Mark was active in many causes—when I talked to a friend of mine about the burial, she said, ‘Oh, I wish I had those wonderful letters he wrote to the Journal World.’ Mark was good about writing letters—and he was careful not to write too often.

    It’s chacreristic of Mark to wish for a green burial. He was active in many causes, but particularly in caring for the earth. At the Unitarian Fellowship building, a side walk leads from the parking lot to the doors. Mark planted flowers along the sidewalk and whenever I see them in bloom, I think of Mark.

    Last Sun., July 18, 2010 the Unitarians planned to take a walk on Akin Prairie. It was so hot that only Mark and Marie Wilson actually took the walk. Afterwards, Mark reflected on the prairie and wrote:

    :
    Why go to the prairie?
    It’s our natural heritage living in Kansas, living in this region.
    There’s often a beauty and sense of calm in spending time in the prairie, or in any wild area.

    I like the apparent randomness of wild areas. The orderly rows and subdivided fields have not overtaken this place; it just “is.”
    Study might show it’s not altogether random. Plants are adapted to niches in soil and moisture.

    One of the adaptations is long-rooted plants, roots reaching moisture 10′ or 15′ below the surface.
    Finally, the native prairie peoples—the Pawnee, the Kanza, Osage, and Wichita—learned which plants were food, which could be medicine, as well as signs of nature we’ve mostly lost.
    We’re like kindergartners visiting a park. Enjoy this diverse treasure still growing in our midst. “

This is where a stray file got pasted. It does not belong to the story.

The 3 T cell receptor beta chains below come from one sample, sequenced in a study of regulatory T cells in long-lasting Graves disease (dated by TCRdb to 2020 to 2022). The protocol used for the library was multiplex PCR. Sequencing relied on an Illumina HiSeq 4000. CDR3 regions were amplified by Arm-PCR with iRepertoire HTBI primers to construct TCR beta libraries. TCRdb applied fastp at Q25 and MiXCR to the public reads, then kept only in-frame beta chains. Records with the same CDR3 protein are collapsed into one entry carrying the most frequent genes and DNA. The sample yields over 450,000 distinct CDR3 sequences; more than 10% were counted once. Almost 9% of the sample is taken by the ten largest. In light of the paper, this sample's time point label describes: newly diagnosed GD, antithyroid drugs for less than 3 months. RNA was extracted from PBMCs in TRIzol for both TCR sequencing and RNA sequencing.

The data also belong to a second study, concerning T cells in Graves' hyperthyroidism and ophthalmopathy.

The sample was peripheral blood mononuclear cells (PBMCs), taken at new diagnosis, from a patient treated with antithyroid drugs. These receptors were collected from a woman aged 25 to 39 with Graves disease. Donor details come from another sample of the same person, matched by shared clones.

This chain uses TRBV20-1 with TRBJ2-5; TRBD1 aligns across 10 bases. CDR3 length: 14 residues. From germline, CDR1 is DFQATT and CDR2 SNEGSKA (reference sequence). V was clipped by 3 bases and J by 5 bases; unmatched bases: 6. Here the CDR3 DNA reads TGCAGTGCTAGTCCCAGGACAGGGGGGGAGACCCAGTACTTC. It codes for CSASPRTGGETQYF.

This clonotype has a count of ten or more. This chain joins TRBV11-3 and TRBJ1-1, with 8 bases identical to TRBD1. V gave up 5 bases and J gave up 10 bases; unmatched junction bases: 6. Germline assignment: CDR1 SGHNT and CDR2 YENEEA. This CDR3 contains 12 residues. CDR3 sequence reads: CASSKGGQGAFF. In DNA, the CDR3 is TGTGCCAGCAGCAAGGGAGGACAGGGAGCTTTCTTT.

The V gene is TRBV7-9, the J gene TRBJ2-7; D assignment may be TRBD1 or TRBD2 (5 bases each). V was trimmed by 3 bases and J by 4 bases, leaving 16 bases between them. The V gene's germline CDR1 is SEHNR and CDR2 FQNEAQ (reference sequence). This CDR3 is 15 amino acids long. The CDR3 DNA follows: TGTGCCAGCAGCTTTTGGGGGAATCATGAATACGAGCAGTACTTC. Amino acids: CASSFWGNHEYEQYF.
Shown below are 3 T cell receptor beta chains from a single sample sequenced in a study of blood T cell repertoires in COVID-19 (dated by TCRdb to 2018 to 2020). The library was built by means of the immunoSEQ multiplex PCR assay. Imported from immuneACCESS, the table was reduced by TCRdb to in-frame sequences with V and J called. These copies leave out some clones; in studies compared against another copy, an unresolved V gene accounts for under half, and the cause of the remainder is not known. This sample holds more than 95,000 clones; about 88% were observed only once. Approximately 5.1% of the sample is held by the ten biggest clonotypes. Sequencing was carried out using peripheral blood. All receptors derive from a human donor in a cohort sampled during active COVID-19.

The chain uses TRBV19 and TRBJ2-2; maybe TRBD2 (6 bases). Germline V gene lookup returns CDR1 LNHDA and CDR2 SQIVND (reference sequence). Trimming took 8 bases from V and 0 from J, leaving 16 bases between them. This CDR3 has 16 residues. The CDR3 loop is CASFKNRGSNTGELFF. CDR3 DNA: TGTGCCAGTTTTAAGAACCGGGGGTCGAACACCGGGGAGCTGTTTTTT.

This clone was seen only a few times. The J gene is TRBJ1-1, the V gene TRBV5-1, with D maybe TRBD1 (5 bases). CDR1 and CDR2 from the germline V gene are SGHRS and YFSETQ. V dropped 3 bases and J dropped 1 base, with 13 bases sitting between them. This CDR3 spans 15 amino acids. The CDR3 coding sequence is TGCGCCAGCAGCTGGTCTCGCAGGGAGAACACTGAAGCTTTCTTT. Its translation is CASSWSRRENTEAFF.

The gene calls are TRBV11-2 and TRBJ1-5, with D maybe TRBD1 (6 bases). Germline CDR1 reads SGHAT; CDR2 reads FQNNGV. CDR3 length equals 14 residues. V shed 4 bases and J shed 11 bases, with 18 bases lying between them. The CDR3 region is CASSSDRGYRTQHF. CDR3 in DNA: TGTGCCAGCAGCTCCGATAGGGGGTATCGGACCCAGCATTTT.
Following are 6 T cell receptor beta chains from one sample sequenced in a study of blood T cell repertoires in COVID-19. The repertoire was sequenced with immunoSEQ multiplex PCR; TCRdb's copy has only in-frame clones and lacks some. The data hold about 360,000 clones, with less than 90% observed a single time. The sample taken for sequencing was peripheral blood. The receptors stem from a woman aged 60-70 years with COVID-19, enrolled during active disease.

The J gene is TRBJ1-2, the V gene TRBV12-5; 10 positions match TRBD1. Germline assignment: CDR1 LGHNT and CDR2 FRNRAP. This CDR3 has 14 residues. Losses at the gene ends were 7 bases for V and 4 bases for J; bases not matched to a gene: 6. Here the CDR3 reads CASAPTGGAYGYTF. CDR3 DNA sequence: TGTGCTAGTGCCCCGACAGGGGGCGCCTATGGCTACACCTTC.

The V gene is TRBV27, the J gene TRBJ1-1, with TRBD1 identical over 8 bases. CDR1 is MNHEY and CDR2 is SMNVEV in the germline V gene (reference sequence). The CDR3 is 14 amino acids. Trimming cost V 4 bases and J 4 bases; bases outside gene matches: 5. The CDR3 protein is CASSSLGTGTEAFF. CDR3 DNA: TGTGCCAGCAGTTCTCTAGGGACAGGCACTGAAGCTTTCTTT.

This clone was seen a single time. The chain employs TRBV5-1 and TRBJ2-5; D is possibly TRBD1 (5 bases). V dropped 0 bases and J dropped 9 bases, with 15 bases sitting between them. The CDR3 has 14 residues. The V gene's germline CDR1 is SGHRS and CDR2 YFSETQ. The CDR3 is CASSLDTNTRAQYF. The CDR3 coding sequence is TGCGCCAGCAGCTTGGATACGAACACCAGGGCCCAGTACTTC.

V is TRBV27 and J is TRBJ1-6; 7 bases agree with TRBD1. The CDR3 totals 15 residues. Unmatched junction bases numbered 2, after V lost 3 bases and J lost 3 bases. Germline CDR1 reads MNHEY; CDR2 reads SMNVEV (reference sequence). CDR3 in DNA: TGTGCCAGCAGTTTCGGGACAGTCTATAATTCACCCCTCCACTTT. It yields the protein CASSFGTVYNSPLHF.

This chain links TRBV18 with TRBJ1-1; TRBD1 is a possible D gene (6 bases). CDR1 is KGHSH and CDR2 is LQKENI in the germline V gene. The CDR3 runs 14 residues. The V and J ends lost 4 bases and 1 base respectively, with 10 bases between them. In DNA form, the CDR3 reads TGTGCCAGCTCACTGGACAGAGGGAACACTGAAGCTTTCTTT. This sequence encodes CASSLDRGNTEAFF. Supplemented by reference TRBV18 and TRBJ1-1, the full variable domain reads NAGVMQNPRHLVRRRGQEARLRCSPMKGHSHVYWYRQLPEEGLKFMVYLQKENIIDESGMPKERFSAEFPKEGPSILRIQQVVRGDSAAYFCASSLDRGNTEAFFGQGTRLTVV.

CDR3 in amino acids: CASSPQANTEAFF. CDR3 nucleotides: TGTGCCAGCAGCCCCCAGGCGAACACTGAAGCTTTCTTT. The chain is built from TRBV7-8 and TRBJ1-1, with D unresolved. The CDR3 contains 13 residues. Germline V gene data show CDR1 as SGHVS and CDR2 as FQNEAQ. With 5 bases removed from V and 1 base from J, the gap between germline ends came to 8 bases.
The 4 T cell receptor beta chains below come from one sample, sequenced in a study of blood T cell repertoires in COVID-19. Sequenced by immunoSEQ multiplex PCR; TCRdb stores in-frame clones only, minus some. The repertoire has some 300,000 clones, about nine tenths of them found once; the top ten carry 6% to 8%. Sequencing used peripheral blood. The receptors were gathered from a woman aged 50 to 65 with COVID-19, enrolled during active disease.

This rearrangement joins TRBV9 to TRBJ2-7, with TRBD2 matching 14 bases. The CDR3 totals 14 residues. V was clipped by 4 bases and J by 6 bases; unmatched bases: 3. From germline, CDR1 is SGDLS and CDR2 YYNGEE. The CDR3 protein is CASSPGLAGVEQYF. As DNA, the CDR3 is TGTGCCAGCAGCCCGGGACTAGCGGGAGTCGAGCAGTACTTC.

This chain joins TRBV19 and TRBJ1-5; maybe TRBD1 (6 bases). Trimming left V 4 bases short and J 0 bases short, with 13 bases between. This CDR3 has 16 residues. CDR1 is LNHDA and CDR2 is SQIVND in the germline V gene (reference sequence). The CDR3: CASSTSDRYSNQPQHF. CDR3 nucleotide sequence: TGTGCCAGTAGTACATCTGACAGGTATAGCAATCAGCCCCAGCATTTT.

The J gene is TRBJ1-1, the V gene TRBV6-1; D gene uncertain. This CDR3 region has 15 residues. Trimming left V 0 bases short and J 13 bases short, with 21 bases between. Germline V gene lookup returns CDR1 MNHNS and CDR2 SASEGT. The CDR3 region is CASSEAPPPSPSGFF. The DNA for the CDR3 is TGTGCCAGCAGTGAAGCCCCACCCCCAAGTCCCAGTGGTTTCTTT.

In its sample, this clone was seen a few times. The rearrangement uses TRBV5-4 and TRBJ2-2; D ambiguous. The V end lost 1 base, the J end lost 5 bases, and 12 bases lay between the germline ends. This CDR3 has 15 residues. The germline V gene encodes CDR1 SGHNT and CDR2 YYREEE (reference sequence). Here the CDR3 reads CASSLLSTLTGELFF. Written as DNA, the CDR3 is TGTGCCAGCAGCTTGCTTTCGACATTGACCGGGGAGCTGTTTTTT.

Reply

  2. Joyce E. Rizzardi
    Aug 24, 2010 @ 18:54:09

    I’ve known Mark since 1999 and found him to be a kind, helpful and caring person. He helped me move in early 2000 and treated my possessions with tender care. He recycled the trash that I cleaned from my storage unit. Through the years, we participated together in library discussion forums.

    He also supported me when I prepared to receive a new left hip. He encouraged me to go through the surgery and discussed how his first knee replacement helped him reduce his pain and become more active. Finally I scheduled the surgery at LMH on July 19, 2010 on the same day that he had his other knee replaced. I did quite well with my surgery, but I still am shocked at his passing on. We talked to each other on the library stoop for the last time. He offered for me to park my car at his house while I had my surgery. I appreciated his kindness and caring that he showed toward me. Thank you so much for making up this website so that we can share our experiences of knowing Mark. He certainly was a beautiful man with a heart of gold and is sorely missed.

    Reply

  3. janice melland
    Aug 24, 2010 @ 19:55:48

    I love the community/friend pictures b/c they place Mark in a context, a co-created reality and that’s how I think about Mark…his various causes and communities were a huge part of his identity ….while simultaneously he was a single solitary man as well. Wow, the pix of Bob Laing and Hannah Liebengood hark back to another era! I”m so glad to see pix of Rob Kammeyer (in several hairy manifestations!) and Homer..Mark was deeply affected by Rob’s death in February; I remember holding hands with him and crying together at Rob’s funeral svc. Mark left a message for me the week before his surgery wanting to get together to talk about the packages of letters and mementos Rob’s mom has been sending out to many of us recently. I remember being SO impressed with Mark’s physical therapy discipline before and after his first knee replacement surgery…I worked out in the same gym and he put me to shame! So many thanks to Dan Bentley and Daniel Lassman for putting this site together.

    Reply